He dismounted, stiff and sore from the long ride, and bound up his own wounds. Then he looked at his horse, who stood there with his deep dark eyes filled with loyalty and readiness to carry him as far as he wished, and Bara felt remorse for how roughly he had treated his beautiful horse, that he had chosen for the race, who carried him so strongly and well and upon whom he relied totally.
Gently he took moss from the ground and around the trees, and speaking softly he placed moss along the horse’s flanks, took him to a small stream to drink, and let him graze freely upon the soft forest undergrowth while he watched. Gradually the look of pain in his horse’s eyes began to fade, and he came to stand near to Bara where he rested against a tree. Then Bara slept, tired and weary and lost in the dark wood. He dreamed of Shira’s magical kingdom in the hidden heart of the woods, and sometimes it felt as if he was truly there, with Shira near him.
For many days Bara wandered in the forest. At each cross roads he waited for a long, long time, thinking as hard as he could, looking as far as he could until his mind was in the whirl and his eyes ached. It seemed that there had never been a time when he was not here, lost among these trees, with only the occasional glimpses of sun to tell him the time of day.
As the forest grew darker it felt as if after all they were approaching the hidden place where Shira lived. Bara had to choose between finding the way out of the forest to see where he was on the map, or the way deeper into the forest to find Shira’s hiding place. He decided to risk going deeper, for the feeling that Shira was very near had been deepening every day.
It became so dark in the forest that he now had to rely upon his ears more than his eyes. The trees were tall and mysterious. They spoke to him in a language he did not understand. In the high winds they creaked and the wind screamed and he was too afraid to listen, and put his hands over his ears. In the soft gentle breezes there was a whisper that he never quite heard or understood, however hard he tried.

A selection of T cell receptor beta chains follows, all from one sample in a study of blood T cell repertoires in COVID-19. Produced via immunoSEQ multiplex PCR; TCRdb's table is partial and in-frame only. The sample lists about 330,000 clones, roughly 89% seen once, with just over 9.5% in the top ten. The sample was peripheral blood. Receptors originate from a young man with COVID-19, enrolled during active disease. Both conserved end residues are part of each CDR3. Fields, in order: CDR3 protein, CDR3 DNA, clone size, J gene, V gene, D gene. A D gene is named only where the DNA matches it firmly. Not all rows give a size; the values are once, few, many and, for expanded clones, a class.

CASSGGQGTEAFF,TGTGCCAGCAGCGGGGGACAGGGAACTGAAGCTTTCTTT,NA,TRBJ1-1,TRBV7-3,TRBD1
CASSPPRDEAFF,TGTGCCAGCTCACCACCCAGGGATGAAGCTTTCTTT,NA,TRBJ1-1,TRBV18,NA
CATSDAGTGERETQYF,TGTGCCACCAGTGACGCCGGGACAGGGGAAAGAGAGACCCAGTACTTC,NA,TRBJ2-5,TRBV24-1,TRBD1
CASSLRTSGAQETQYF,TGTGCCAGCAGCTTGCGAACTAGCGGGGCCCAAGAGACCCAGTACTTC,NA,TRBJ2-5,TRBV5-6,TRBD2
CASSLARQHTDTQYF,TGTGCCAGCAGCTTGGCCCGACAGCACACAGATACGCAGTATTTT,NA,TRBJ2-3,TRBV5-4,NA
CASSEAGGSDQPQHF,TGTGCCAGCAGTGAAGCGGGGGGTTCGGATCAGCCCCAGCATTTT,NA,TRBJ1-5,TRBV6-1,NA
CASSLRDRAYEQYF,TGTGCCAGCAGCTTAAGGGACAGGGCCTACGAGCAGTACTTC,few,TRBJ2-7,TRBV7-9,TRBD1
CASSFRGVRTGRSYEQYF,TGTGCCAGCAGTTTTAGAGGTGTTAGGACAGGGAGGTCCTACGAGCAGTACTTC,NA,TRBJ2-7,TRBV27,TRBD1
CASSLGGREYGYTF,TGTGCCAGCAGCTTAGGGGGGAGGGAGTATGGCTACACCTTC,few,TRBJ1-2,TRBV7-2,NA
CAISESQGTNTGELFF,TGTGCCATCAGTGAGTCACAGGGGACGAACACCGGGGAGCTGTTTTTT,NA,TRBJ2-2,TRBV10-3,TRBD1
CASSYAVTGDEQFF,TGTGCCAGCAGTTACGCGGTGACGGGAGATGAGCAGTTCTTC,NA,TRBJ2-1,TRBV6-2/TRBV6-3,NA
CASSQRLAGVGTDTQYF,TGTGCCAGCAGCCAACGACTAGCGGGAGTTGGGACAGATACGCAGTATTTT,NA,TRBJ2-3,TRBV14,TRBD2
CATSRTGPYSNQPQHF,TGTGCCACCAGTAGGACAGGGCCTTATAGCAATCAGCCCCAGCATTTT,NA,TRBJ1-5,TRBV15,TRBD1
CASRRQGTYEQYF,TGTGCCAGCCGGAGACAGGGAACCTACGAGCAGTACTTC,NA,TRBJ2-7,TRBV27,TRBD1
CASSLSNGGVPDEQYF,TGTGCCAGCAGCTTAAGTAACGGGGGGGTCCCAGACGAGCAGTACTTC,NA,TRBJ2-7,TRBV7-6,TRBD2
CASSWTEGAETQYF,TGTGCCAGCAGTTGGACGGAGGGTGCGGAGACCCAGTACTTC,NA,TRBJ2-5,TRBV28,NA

The darkness became deeper and the trees were so close together that there was only room to crawl through alone. It was time to leave Tamba, his faithful horse, to try and make his own way out of the forest towards the light and the wide green meadows, if he could. Bara made his farewell to his faithful stallion, and wished him well. Then slowly and gingerly, for there were many sharp thorns, he plunged into the undergrowth, with his heart and mind fixed upon his dream of the magical place in the depths of the wood.
There he would find the wonderful white horse Shira, with his golden mane and tail and wise black eyes. Bara reached an open space, and began to imagine that he knew the way. He set off surefooted, fighting through the low branches, sweeping away the nettles with his feet, until he became exhausted. He came to a stop, and fell to his knees in a state of exhaustion. He was lost and had been lost for a very long time.
He was alone and hungry. He found berries to eat growing there in the forest if he looked for them. Sometimes they tasted bitter but he ate them rather than starve, for he knew he needed strength to carry on; to keep trying. He knew, if he only kept believing, that one day he would find the way to the magical place he now yearned for constantly.